Tuesday, 22 May 2012

unkraut bleibt unkraut or a fist full of flowers

There is a German tongue-twister that goes, Blaukraut bleibt Blaukraut und Brautkleid bleibt Brautkleid—that is, red cabbage stays red cabbage and a wedding dress stays a wedding dress.
I don’t find it so much of a challenge to enunciate but believe it has philosophical value, especially as a tongue-twister which is not. Unkräuter are weeds (not herbs) and belongs to a funny class of German words with Unwetter (storms, bad weather), Unding (an anti-thing, something impossible or unbelievable), Unart (not disciplined, a bad habit), Unverstandnis (a misunderstanding) and Unwort (a contrived nonce word). After getting some flowers for the balcony, quite by accident and not even in view of the home improvement/garden store where we found the geraniums, I spied this advertisement for a much decorated and controversial brand of weed-killer. Germany has roundly rejected the other toxic vertical monopolies of this agribusiness concern, at least publically, pressuring their genetically modified foodstuffs into exile and not subscribing to the patented plantation-style farming programme (a modular scheme where gardeners and farmers are obligated to buy all the precisely formulated extras—from seeds to fertilizer to insecticides), and I don’t know anyone here who would go to the time and expense of forgoing getting one’s hands dirty and doing a little gardening and maybe even tolerating the spare weed.  I was happy to see that this billboard’s location was not an affront, and was relegated to an alley by a casino and a discount store, like an advertisement for cigarettes.

svegliarsi

The latest earthquake that has devastated the northern Italian regions of Emilia and Romagna is a spiraling nightmare for the people of that area, whose realizations, the rugged landscape of disaster are quick to manifest after the initial shock and immediate loss. Not only are families dealing with bodily injury, lost lives and being displaced from their homes, they are also facing the loss of their livelihoods moment by moment as factories remain closed—so too shops, hotels and resorts, and the damage done to many historic landmarks is not just a blow potentially for the tourism industry but these fortresses and churches are a font of community, pride and character. Local producers might see a huge batch of ripening cheeses go to waste, unable to reach the aging rooms. As residents survey the rubble and struggle to get their immediate affairs in order, there are the sombre declarations that there is no money to rebuild. Cushion-less financial rigour is easily buckled by nature’s unreckoned discipline, and one cannot hope to promote recovery and growth by allowing any one community to wither. I hope these towns and villages are able to recuperate and save their historic and cultural treasures and not suffer alone, and as a result, that governments on all levels not connive to come up with exit or ejection strategies, assigning blame, but rather, in response to this tragedy, come up with ways to assist, which is really the meaning of union.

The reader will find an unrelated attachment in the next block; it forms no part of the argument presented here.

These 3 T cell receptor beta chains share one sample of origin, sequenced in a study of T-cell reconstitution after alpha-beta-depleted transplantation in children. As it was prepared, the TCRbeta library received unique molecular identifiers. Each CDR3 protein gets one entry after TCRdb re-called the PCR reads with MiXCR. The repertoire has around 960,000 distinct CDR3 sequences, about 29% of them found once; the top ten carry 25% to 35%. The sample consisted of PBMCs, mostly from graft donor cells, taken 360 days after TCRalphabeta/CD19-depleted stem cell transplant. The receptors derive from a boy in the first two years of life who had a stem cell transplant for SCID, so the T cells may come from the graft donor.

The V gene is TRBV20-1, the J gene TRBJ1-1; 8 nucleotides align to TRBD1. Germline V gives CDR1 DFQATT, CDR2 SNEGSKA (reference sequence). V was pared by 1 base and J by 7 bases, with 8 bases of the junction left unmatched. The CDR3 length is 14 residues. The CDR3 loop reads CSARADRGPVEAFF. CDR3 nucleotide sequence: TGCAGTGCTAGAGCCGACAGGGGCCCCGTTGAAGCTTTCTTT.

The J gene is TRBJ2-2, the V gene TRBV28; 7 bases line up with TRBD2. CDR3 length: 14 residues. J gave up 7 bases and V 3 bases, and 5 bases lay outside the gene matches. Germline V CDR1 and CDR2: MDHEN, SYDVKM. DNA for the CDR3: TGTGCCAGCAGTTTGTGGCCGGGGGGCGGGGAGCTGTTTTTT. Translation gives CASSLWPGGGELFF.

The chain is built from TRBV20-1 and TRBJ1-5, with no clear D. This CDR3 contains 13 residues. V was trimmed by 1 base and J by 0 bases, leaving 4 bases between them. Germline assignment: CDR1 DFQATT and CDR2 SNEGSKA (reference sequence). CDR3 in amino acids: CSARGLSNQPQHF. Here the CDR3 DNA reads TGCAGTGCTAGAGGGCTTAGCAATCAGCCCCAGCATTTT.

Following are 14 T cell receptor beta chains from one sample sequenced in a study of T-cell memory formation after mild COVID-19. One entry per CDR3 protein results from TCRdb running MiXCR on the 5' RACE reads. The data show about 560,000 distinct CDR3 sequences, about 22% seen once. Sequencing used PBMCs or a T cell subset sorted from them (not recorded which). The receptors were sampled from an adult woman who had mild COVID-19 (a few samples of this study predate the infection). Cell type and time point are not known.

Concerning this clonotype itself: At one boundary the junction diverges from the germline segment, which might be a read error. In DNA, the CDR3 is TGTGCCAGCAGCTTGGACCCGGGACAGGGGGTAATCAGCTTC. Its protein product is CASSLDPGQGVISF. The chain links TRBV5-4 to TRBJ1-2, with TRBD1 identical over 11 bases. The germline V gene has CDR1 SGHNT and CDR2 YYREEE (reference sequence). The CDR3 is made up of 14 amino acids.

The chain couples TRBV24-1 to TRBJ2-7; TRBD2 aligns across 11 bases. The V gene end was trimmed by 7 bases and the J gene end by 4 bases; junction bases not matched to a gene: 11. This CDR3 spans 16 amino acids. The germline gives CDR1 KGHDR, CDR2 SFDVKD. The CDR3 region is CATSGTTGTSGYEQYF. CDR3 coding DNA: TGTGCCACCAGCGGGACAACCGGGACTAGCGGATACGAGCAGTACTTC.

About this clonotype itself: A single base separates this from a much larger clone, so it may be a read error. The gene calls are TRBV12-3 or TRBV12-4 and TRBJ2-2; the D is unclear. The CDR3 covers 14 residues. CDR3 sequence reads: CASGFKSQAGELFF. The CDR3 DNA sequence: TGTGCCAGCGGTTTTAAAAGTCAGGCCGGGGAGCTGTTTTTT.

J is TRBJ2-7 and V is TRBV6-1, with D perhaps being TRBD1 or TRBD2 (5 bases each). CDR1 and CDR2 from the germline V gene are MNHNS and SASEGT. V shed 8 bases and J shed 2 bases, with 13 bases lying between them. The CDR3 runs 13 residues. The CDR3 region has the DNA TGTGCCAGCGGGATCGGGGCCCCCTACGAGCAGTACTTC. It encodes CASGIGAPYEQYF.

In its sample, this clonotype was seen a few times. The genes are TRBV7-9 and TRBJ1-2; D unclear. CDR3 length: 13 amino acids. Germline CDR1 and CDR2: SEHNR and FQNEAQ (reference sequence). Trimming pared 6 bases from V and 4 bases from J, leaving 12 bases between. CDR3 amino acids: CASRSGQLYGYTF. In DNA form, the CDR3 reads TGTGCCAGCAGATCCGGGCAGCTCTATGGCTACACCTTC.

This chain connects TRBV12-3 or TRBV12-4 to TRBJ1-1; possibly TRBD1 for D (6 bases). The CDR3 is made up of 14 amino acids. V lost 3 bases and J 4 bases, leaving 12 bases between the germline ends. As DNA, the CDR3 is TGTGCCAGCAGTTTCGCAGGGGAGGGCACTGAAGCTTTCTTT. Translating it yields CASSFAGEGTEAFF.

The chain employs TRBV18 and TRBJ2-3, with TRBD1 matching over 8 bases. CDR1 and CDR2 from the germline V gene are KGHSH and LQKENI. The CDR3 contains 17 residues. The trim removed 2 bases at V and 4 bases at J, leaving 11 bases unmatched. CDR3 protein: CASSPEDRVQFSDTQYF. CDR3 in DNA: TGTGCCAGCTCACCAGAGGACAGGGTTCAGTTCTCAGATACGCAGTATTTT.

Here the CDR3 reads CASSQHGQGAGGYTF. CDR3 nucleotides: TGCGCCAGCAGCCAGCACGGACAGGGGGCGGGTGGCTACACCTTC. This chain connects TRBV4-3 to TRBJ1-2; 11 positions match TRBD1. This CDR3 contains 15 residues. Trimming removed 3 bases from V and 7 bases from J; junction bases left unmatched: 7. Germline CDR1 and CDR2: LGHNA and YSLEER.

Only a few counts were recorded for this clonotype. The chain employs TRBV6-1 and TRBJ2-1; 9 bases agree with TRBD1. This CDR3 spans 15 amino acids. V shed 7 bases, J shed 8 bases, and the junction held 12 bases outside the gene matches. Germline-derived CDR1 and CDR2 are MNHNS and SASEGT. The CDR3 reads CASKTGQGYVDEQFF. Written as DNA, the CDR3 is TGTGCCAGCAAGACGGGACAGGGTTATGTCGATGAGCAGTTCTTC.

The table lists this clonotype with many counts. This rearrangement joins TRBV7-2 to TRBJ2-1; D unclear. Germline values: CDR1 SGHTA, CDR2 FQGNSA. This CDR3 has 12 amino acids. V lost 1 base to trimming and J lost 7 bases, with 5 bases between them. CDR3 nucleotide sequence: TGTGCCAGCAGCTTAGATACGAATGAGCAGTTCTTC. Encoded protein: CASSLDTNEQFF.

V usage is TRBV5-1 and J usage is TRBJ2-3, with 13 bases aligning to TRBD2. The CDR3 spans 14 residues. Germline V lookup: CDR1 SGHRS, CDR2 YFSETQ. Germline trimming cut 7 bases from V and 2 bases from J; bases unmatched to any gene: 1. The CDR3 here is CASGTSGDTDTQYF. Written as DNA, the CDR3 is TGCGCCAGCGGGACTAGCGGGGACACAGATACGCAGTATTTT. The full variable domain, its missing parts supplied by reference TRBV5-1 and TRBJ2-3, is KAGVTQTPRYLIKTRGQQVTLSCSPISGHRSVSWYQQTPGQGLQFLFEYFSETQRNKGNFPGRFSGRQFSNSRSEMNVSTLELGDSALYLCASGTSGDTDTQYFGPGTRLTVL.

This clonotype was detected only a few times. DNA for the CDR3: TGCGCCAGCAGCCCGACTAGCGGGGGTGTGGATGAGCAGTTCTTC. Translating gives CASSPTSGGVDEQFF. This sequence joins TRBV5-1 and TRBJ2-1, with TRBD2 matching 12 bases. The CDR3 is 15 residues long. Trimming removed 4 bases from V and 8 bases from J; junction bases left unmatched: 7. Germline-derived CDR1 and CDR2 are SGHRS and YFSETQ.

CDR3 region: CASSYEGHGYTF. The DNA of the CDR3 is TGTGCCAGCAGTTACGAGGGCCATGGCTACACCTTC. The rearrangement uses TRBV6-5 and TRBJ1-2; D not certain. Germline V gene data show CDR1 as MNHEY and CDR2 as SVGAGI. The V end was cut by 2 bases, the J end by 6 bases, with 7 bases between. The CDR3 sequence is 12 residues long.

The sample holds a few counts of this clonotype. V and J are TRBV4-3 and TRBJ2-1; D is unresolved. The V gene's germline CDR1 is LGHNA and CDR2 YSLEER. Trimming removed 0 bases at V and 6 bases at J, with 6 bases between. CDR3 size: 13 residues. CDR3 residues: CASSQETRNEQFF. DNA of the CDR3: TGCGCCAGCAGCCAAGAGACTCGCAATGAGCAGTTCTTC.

Monday, 21 May 2012

sock puppet or propagaИda

Bundled and buried within the US omnibus defense bill is a rather unassuming rider that would overturn protections for the American public from being subjected to disinformation campaigns by the government and the military. Proponents of this language argue that past measures, which came into force after World War II and a bit ahead of the Red Scare, makes for ineffective diplomatic correspondence in demanding a measure of accuracy in message and reporting, and the success of propaganda used on terrorists in foreign lands is too promising and ought not to be squandered on domestic audiences. I suppose now it might be even more of a challenger to discern the hype from the distraction and truth, half-true from the total fabrication.

canary in a coal mine